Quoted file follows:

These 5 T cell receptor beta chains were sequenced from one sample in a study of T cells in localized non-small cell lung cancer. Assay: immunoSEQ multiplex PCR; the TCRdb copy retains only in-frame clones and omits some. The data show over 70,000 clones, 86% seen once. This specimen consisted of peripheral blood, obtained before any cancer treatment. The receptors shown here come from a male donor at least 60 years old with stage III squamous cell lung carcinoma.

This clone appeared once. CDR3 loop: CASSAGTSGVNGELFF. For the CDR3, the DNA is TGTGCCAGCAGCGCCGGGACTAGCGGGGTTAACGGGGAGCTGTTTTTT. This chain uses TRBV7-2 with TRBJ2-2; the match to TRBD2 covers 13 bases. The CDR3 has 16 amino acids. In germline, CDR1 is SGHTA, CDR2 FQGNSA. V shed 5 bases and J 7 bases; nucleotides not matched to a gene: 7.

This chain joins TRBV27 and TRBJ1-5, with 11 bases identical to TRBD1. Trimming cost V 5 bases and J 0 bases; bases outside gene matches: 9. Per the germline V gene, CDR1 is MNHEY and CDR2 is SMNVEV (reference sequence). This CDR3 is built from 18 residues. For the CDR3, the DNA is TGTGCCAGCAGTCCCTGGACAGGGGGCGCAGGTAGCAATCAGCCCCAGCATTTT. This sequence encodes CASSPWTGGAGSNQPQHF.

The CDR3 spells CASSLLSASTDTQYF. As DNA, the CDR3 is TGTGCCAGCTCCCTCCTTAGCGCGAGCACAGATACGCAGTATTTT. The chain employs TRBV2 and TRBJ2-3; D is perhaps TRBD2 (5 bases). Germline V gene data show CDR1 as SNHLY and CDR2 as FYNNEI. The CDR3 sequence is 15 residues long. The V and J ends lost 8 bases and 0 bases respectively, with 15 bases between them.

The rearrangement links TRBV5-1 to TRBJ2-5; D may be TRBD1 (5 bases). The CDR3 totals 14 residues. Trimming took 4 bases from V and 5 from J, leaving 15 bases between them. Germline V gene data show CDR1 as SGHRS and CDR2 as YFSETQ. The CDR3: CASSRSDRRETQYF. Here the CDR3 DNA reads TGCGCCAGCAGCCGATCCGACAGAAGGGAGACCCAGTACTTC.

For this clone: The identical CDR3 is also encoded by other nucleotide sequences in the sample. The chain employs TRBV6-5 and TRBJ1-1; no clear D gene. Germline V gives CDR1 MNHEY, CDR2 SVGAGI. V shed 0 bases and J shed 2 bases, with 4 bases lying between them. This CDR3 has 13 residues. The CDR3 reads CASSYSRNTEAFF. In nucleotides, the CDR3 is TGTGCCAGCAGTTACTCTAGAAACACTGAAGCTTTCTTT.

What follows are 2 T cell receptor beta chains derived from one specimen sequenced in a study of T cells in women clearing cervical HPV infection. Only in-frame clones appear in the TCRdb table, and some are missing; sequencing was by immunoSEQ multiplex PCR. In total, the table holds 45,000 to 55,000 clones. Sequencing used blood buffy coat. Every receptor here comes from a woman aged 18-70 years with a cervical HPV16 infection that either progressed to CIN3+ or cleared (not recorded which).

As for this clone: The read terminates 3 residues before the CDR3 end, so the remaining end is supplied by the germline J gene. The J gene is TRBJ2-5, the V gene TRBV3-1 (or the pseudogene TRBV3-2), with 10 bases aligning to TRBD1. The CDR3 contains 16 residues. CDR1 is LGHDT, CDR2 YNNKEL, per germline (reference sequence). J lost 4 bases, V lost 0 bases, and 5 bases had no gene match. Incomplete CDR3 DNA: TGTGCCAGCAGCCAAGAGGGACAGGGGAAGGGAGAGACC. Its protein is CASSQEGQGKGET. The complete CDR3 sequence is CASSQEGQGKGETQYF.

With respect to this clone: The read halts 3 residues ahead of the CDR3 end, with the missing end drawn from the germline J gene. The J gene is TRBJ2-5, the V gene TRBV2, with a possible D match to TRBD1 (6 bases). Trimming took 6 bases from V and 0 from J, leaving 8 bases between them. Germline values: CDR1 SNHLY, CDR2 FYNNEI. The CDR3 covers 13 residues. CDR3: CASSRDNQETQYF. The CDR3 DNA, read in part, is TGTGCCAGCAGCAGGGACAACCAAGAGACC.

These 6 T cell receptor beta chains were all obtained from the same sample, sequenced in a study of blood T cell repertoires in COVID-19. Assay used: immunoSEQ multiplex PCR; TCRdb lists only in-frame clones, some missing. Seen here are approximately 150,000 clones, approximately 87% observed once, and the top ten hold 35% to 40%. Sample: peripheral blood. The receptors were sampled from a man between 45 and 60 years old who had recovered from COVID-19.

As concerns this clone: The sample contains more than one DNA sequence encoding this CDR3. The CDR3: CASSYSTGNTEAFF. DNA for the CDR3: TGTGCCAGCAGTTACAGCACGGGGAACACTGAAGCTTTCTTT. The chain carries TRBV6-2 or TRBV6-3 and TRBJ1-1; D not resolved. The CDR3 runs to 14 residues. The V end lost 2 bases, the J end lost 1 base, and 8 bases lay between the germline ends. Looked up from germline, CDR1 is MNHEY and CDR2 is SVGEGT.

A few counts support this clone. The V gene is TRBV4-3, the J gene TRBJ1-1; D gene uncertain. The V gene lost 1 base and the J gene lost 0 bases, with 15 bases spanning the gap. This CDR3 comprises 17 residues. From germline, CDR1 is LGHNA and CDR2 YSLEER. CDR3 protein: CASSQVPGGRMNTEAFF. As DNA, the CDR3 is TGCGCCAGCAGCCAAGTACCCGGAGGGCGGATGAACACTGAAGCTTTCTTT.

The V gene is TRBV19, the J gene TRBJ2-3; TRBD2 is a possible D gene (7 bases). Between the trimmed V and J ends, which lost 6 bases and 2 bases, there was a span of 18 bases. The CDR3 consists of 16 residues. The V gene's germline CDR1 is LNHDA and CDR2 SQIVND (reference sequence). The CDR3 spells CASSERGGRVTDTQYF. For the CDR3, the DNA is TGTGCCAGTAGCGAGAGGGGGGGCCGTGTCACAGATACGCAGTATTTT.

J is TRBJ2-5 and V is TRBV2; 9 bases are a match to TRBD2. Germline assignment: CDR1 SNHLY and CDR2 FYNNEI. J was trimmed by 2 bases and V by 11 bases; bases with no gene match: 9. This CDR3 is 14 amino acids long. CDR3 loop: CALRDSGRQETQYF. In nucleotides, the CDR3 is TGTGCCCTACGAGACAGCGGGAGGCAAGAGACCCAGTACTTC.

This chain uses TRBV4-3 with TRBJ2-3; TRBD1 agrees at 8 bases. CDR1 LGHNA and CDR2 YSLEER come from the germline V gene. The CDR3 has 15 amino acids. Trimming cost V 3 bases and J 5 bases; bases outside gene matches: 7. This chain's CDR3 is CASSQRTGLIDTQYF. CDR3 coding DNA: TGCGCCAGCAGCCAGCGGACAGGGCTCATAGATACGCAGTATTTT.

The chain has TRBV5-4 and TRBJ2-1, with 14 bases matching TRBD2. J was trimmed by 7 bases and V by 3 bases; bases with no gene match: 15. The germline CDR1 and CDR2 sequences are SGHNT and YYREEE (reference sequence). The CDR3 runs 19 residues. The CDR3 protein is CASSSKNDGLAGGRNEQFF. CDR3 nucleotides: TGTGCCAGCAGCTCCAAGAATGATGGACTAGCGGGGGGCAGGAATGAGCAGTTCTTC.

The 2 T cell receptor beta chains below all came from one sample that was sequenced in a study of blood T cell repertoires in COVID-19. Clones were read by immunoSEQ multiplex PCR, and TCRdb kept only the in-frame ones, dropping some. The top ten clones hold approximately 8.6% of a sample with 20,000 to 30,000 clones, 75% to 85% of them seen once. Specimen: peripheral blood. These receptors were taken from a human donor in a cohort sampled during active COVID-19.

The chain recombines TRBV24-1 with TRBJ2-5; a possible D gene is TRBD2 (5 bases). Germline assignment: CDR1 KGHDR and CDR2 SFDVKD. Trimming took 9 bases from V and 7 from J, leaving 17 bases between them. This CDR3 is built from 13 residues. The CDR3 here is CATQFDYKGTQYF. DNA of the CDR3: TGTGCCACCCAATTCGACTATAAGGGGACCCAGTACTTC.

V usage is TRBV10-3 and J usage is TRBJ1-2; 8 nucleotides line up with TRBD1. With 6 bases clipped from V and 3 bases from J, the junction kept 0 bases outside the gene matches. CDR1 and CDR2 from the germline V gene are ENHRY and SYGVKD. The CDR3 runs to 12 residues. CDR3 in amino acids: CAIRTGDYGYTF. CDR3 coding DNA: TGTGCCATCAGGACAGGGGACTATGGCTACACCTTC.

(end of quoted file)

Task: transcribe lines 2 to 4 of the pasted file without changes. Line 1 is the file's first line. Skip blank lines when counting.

This clone appeared once. CDR3 loop: CASSAGTSGVNGELFF. For the CDR3, the DNA is TGTGCCAGCAGCGCCGGGACTAGCGGGGTTAACGGGGAGCTGTTTTTT. This chain uses TRBV7-2 with TRBJ2-2; the match to TRBD2 covers 13 bases. The CDR3 has 16 amino acids. In germline, CDR1 is SGHTA, CDR2 FQGNSA. V shed 5 bases and J 7 bases; nucleotides not matched to a gene: 7.

This chain joins TRBV27 and TRBJ1-5, with 11 bases identical to TRBD1. Trimming cost V 5 bases and J 0 bases; bases outside gene matches: 9. Per the germline V gene, CDR1 is MNHEY and CDR2 is SMNVEV (reference sequence). This CDR3 is built from 18 residues. For the CDR3, the DNA is TGTGCCAGCAGTCCCTGGACAGGGGGCGCAGGTAGCAATCAGCCCCAGCATTTT. This sequence encodes CASSPWTGGAGSNQPQHF.

The CDR3 spells CASSLLSASTDTQYF. As DNA, the CDR3 is TGTGCCAGCTCCCTCCTTAGCGCGAGCACAGATACGCAGTATTTT. The chain employs TRBV2 and TRBJ2-3; D is perhaps TRBD2 (5 bases). Germline V gene data show CDR1 as SNHLY and CDR2 as FYNNEI. The CDR3 sequence is 15 residues long. The V and J ends lost 8 bases and 0 bases respectively, with 15 bases between them.